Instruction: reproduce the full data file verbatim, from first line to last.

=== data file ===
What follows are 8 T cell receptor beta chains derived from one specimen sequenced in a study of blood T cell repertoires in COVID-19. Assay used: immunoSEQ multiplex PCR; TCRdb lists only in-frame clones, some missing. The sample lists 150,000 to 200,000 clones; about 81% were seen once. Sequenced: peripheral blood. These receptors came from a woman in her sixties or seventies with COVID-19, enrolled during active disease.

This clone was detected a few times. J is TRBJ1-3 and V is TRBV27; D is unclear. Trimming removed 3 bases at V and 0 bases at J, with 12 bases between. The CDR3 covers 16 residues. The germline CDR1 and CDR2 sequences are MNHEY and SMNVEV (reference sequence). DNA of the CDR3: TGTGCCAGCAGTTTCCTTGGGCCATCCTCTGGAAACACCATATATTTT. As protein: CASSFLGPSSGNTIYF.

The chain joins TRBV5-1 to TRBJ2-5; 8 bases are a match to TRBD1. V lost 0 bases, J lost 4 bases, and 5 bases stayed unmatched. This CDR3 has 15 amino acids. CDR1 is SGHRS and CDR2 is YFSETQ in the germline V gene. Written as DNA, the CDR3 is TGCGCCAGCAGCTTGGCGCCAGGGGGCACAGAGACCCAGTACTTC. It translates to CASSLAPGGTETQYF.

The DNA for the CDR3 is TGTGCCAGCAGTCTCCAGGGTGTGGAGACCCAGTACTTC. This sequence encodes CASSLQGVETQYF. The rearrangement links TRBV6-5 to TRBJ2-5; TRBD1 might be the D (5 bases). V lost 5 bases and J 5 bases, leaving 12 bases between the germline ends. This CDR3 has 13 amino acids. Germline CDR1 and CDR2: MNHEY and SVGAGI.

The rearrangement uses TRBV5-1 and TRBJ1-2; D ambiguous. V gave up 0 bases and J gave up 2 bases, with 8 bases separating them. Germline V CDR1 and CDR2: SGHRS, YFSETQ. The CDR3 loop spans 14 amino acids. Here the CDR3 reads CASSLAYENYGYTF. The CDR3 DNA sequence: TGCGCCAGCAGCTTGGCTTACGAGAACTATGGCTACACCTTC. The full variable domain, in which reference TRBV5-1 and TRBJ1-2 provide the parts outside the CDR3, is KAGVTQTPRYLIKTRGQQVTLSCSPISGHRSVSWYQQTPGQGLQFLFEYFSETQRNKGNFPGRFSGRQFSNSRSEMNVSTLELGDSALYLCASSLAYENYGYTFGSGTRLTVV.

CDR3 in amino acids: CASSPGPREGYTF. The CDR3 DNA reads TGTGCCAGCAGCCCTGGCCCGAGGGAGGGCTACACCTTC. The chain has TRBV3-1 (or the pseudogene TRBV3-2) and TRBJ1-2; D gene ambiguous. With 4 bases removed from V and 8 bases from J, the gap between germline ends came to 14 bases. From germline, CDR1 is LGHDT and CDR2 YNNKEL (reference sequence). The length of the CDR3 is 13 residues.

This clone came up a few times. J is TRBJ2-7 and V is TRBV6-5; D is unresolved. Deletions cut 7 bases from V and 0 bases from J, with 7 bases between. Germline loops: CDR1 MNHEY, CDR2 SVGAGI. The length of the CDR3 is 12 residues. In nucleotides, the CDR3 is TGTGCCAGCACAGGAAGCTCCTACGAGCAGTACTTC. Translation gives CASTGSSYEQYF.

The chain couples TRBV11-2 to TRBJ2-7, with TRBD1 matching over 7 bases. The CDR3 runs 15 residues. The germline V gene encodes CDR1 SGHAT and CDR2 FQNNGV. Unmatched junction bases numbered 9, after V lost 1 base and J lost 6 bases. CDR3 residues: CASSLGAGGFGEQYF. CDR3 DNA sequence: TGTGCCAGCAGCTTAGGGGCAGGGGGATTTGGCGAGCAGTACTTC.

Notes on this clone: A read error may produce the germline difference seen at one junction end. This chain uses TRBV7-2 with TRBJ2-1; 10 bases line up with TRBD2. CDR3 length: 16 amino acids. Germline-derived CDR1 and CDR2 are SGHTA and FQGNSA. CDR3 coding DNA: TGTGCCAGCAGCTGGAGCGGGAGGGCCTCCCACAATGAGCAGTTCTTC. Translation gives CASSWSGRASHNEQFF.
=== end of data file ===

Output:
What follows are 8 T cell receptor beta chains derived from one specimen sequenced in a study of blood T cell repertoires in COVID-19. Assay used: immunoSEQ multiplex PCR; TCRdb lists only in-frame clones, some missing. The sample lists 150,000 to 200,000 clones; about 81% were seen once. Sequenced: peripheral blood. These receptors came from a woman in her sixties or seventies with COVID-19, enrolled during active disease.

This clone was detected a few times. J is TRBJ1-3 and V is TRBV27; D is unclear. Trimming removed 3 bases at V and 0 bases at J, with 12 bases between. The CDR3 covers 16 residues. The germline CDR1 and CDR2 sequences are MNHEY and SMNVEV (reference sequence). DNA of the CDR3: TGTGCCAGCAGTTTCCTTGGGCCATCCTCTGGAAACACCATATATTTT. As protein: CASSFLGPSSGNTIYF.

The chain joins TRBV5-1 to TRBJ2-5; 8 bases are a match to TRBD1. V lost 0 bases, J lost 4 bases, and 5 bases stayed unmatched. This CDR3 has 15 amino acids. CDR1 is SGHRS and CDR2 is YFSETQ in the germline V gene. Written as DNA, the CDR3 is TGCGCCAGCAGCTTGGCGCCAGGGGGCACAGAGACCCAGTACTTC. It translates to CASSLAPGGTETQYF.

The DNA for the CDR3 is TGTGCCAGCAGTCTCCAGGGTGTGGAGACCCAGTACTTC. This sequence encodes CASSLQGVETQYF. The rearrangement links TRBV6-5 to TRBJ2-5; TRBD1 might be the D (5 bases). V lost 5 bases and J 5 bases, leaving 12 bases between the germline ends. This CDR3 has 13 amino acids. Germline CDR1 and CDR2: MNHEY and SVGAGI.

The rearrangement uses TRBV5-1 and TRBJ1-2; D ambiguous. V gave up 0 bases and J gave up 2 bases, with 8 bases separating them. Germline V CDR1 and CDR2: SGHRS, YFSETQ. The CDR3 loop spans 14 amino acids. Here the CDR3 reads CASSLAYENYGYTF. The CDR3 DNA sequence: TGCGCCAGCAGCTTGGCTTACGAGAACTATGGCTACACCTTC. The full variable domain, in which reference TRBV5-1 and TRBJ1-2 provide the parts outside the CDR3, is KAGVTQTPRYLIKTRGQQVTLSCSPISGHRSVSWYQQTPGQGLQFLFEYFSETQRNKGNFPGRFSGRQFSNSRSEMNVSTLELGDSALYLCASSLAYENYGYTFGSGTRLTVV.

CDR3 in amino acids: CASSPGPREGYTF. The CDR3 DNA reads TGTGCCAGCAGCCCTGGCCCGAGGGAGGGCTACACCTTC. The chain has TRBV3-1 (or the pseudogene TRBV3-2) and TRBJ1-2; D gene ambiguous. With 4 bases removed from V and 8 bases from J, the gap between germline ends came to 14 bases. From germline, CDR1 is LGHDT and CDR2 YNNKEL (reference sequence). The length of the CDR3 is 13 residues.

This clone came up a few times. J is TRBJ2-7 and V is TRBV6-5; D is unresolved. Deletions cut 7 bases from V and 0 bases from J, with 7 bases between. Germline loops: CDR1 MNHEY, CDR2 SVGAGI. The length of the CDR3 is 12 residues. In nucleotides, the CDR3 is TGTGCCAGCACAGGAAGCTCCTACGAGCAGTACTTC. Translation gives CASTGSSYEQYF.

The chain couples TRBV11-2 to TRBJ2-7, with TRBD1 matching over 7 bases. The CDR3 runs 15 residues. The germline V gene encodes CDR1 SGHAT and CDR2 FQNNGV. Unmatched junction bases numbered 9, after V lost 1 base and J lost 6 bases. CDR3 residues: CASSLGAGGFGEQYF. CDR3 DNA sequence: TGTGCCAGCAGCTTAGGGGCAGGGGGATTTGGCGAGCAGTACTTC.

Notes on this clone: A read error may produce the germline difference seen at one junction end. This chain uses TRBV7-2 with TRBJ2-1; 10 bases line up with TRBD2. CDR3 length: 16 amino acids. Germline-derived CDR1 and CDR2 are SGHTA and FQGNSA. CDR3 coding DNA: TGTGCCAGCAGCTGGAGCGGGAGGGCCTCCCACAATGAGCAGTTCTTC. Translation gives CASSWSGRASHNEQFF.